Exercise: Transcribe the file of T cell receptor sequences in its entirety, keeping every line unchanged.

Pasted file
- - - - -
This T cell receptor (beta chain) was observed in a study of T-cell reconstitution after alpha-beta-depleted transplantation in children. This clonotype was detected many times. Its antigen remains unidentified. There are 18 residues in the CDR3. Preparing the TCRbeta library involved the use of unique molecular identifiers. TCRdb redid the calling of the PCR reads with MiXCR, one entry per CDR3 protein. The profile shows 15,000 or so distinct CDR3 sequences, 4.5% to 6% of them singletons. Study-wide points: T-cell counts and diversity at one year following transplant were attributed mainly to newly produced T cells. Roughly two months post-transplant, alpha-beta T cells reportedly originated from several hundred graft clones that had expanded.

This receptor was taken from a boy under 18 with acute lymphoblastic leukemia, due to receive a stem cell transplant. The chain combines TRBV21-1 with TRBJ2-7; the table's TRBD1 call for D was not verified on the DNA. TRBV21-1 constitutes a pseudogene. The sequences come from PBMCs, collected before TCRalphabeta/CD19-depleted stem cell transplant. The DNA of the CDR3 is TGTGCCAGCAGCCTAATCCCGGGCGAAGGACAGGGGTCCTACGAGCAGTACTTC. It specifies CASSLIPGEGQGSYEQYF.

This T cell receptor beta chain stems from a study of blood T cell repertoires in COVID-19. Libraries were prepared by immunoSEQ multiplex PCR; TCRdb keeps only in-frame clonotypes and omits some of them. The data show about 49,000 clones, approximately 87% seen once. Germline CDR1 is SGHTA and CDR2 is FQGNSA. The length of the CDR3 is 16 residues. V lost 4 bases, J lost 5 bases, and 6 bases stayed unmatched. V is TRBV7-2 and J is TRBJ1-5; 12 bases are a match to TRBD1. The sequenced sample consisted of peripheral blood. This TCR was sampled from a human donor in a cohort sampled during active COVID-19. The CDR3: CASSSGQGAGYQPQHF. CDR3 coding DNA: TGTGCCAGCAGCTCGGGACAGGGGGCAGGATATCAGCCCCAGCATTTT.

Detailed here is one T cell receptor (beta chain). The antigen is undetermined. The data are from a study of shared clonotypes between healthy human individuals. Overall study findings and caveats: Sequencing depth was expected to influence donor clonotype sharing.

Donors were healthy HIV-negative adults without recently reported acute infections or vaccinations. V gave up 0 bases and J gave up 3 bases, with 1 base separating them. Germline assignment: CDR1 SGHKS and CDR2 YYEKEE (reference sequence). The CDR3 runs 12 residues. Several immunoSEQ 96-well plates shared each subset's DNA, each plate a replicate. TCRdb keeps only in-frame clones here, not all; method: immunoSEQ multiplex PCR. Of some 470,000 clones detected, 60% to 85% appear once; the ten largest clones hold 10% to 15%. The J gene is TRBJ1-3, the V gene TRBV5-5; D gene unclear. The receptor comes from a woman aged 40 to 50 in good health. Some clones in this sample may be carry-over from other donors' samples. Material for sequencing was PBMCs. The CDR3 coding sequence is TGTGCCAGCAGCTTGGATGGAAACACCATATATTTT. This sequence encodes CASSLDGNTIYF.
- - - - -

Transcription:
This T cell receptor (beta chain) was observed in a study of T-cell reconstitution after alpha-beta-depleted transplantation in children. This clonotype was detected many times. Its antigen remains unidentified. There are 18 residues in the CDR3. Preparing the TCRbeta library involved the use of unique molecular identifiers. TCRdb redid the calling of the PCR reads with MiXCR, one entry per CDR3 protein. The profile shows 15,000 or so distinct CDR3 sequences, 4.5% to 6% of them singletons. Study-wide points: T-cell counts and diversity at one year following transplant were attributed mainly to newly produced T cells. Roughly two months post-transplant, alpha-beta T cells reportedly originated from several hundred graft clones that had expanded.

This receptor was taken from a boy under 18 with acute lymphoblastic leukemia, due to receive a stem cell transplant. The chain combines TRBV21-1 with TRBJ2-7; the table's TRBD1 call for D was not verified on the DNA. TRBV21-1 constitutes a pseudogene. The sequences come from PBMCs, collected before TCRalphabeta/CD19-depleted stem cell transplant. The DNA of the CDR3 is TGTGCCAGCAGCCTAATCCCGGGCGAAGGACAGGGGTCCTACGAGCAGTACTTC. It specifies CASSLIPGEGQGSYEQYF.

This T cell receptor beta chain stems from a study of blood T cell repertoires in COVID-19. Libraries were prepared by immunoSEQ multiplex PCR; TCRdb keeps only in-frame clonotypes and omits some of them. The data show about 49,000 clones, approximately 87% seen once. Germline CDR1 is SGHTA and CDR2 is FQGNSA. The length of the CDR3 is 16 residues. V lost 4 bases, J lost 5 bases, and 6 bases stayed unmatched. V is TRBV7-2 and J is TRBJ1-5; 12 bases are a match to TRBD1. The sequenced sample consisted of peripheral blood. This TCR was sampled from a human donor in a cohort sampled during active COVID-19. The CDR3: CASSSGQGAGYQPQHF. CDR3 coding DNA: TGTGCCAGCAGCTCGGGACAGGGGGCAGGATATCAGCCCCAGCATTTT.

Detailed here is one T cell receptor (beta chain). The antigen is undetermined. The data are from a study of shared clonotypes between healthy human individuals. Overall study findings and caveats: Sequencing depth was expected to influence donor clonotype sharing.

Donors were healthy HIV-negative adults without recently reported acute infections or vaccinations. V gave up 0 bases and J gave up 3 bases, with 1 base separating them. Germline assignment: CDR1 SGHKS and CDR2 YYEKEE (reference sequence). The CDR3 runs 12 residues. Several immunoSEQ 96-well plates shared each subset's DNA, each plate a replicate. TCRdb keeps only in-frame clones here, not all; method: immunoSEQ multiplex PCR. Of some 470,000 clones detected, 60% to 85% appear once; the ten largest clones hold 10% to 15%. The J gene is TRBJ1-3, the V gene TRBV5-5; D gene unclear. The receptor comes from a woman aged 40 to 50 in good health. Some clones in this sample may be carry-over from other donors' samples. Material for sequencing was PBMCs. The CDR3 coding sequence is TGTGCCAGCAGCTTGGATGGAAACACCATATATTTT. This sequence encodes CASSLDGNTIYF.